Within the organisation of a company, it is possible to differentiate between different levels of managerial positions. Depending on its functions and the nature of the position -and independently of its denomination-, the relationship may be considered labour or commercial.
In general, we differentiate between three types of managerial positions:
Middle managers have limited technical management functions (e.g. Human Resources Director, Finance Director, Sales Director). They maintain an ordinary working relationship with the company.
Senior managers exercise powers relating to the legal ownership of the company, i.e. they take decisions on its behalf that bind the company, such as disposing of assets or assuming obligations of the company vis-à-vis third parties, with almost full autonomy and responsibility, only limited by the guidelines and objectives set by the company’s governing body (e.g. CEO). Their relationship can be classified as a special senior management job.
Directors or administrators
The directors or administrators are members of the company’s board of directors and, as such, exercise general representation and defence of the company’s interests, establishing its strategies and general guidelines. Their relationship with the company is purely commercial (not labour), although there are two types of directors:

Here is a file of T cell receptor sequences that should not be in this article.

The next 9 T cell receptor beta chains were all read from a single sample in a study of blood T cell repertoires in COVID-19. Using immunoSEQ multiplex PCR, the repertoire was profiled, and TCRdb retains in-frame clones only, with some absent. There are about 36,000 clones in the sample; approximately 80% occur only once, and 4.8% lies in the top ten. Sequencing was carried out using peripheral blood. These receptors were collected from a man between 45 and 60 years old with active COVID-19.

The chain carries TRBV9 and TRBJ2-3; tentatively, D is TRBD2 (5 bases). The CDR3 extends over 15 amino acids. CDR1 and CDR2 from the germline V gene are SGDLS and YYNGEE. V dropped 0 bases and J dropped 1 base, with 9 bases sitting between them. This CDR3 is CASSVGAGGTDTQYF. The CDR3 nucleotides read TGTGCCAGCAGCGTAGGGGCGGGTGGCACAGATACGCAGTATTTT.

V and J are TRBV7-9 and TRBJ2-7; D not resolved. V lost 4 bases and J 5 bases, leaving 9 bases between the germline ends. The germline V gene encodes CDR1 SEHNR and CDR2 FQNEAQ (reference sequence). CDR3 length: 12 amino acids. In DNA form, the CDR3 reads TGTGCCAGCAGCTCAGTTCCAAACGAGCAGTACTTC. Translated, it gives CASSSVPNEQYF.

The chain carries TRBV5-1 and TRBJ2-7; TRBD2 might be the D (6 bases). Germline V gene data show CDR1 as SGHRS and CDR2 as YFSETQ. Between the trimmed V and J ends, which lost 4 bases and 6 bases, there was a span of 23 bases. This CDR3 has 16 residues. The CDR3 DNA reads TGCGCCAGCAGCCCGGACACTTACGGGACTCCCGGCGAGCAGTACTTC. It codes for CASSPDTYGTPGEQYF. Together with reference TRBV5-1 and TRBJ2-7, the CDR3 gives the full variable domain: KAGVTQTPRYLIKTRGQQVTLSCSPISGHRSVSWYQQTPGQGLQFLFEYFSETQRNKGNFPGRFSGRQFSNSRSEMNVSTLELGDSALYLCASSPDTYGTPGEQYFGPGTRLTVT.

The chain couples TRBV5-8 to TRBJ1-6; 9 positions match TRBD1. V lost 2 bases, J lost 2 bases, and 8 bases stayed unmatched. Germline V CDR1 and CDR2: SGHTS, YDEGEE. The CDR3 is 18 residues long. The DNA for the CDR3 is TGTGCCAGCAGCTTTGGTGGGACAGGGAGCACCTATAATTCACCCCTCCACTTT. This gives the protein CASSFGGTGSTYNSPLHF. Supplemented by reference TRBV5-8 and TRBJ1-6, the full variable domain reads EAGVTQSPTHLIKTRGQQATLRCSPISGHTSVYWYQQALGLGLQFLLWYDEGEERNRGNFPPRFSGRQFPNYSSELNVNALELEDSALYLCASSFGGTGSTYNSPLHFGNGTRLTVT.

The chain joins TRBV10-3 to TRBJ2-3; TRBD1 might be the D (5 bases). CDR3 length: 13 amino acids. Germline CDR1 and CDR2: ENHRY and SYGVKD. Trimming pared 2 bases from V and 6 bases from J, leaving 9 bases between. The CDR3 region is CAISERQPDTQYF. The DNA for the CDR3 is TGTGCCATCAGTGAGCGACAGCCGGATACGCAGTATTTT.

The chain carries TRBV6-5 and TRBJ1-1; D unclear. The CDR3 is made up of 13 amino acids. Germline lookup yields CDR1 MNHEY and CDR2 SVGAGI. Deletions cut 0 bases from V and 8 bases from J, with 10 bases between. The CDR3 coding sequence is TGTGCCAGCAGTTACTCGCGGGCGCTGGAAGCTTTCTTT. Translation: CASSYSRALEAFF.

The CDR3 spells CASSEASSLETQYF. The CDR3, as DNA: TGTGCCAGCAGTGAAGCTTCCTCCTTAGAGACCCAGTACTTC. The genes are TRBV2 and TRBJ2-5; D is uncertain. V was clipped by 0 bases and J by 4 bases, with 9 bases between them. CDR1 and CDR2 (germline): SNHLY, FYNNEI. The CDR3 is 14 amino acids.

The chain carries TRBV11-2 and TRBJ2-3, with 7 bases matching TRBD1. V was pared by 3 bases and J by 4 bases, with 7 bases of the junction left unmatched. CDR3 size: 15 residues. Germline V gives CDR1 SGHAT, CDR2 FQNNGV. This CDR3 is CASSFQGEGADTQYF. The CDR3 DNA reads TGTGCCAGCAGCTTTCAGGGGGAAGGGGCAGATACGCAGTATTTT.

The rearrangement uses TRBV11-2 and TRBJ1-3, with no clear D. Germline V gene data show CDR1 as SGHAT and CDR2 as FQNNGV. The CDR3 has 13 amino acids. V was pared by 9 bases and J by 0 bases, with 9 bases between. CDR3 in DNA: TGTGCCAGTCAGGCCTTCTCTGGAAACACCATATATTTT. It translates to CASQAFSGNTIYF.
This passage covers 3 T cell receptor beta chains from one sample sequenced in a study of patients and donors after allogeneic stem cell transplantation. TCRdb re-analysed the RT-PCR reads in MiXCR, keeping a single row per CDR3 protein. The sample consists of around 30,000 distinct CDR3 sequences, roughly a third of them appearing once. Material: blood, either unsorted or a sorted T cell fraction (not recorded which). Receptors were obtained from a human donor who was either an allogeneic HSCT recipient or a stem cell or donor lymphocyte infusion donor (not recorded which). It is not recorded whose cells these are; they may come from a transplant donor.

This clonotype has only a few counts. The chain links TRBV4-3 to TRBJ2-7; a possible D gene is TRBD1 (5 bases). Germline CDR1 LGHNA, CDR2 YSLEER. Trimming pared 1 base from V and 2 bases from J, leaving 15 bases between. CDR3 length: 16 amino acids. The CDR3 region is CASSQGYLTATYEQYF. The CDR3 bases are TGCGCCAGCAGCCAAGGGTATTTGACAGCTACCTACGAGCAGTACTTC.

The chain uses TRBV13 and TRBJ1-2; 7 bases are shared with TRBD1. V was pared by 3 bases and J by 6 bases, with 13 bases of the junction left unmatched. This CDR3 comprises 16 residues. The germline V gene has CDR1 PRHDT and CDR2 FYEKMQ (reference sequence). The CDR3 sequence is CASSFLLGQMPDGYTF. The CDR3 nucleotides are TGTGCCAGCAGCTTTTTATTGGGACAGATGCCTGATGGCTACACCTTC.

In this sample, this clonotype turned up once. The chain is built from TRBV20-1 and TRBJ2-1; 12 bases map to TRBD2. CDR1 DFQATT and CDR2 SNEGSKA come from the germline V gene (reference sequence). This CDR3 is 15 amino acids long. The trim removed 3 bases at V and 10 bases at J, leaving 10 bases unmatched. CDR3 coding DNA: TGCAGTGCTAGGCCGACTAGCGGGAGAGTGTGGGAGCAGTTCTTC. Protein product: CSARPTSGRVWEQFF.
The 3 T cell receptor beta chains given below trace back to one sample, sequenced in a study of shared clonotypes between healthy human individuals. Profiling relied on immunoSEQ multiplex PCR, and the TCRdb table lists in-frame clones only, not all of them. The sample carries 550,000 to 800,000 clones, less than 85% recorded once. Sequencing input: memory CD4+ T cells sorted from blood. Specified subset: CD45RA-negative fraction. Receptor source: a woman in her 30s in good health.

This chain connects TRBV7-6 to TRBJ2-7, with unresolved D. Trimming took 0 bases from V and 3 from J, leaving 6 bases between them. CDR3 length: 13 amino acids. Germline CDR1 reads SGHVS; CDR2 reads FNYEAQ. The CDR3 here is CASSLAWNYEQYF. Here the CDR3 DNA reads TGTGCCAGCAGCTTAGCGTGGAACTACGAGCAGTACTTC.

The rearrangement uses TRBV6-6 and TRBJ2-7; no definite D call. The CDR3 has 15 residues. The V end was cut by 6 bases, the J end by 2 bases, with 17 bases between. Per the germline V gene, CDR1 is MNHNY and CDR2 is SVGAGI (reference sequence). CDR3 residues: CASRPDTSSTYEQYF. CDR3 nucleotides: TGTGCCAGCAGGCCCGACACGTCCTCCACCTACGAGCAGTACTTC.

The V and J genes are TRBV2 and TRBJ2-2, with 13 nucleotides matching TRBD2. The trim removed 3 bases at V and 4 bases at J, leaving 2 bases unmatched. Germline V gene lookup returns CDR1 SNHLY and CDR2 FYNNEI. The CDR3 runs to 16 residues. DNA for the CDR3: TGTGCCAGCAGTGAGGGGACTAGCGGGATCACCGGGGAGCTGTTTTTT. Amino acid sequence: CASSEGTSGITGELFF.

- Ordinary Director (passive): A director whose functions are essentially deliberative and representative (attending Board meetings and signing minutes, approving accounts, etc.). However, it does not directly manage or direct the company’s business. The relationship is purely organic and commercial and is excluded from labour law
- Executive Director (active): He is involved in the deliberation and decision-making process of the company, and is part of the execution and management of the business of the company, personally and directly. In practice, it implies a difficult distinction with the position of Senior Manager, since the functions of both positions overlap. The essence of the executive director lies precisely in the mixed nature of his functions: while he participates in the management of the company and its representation, he exercises effectively, personally and directly an executive command, and direction, and management of the company (for example, the CEO.
This article is not considered as legal advice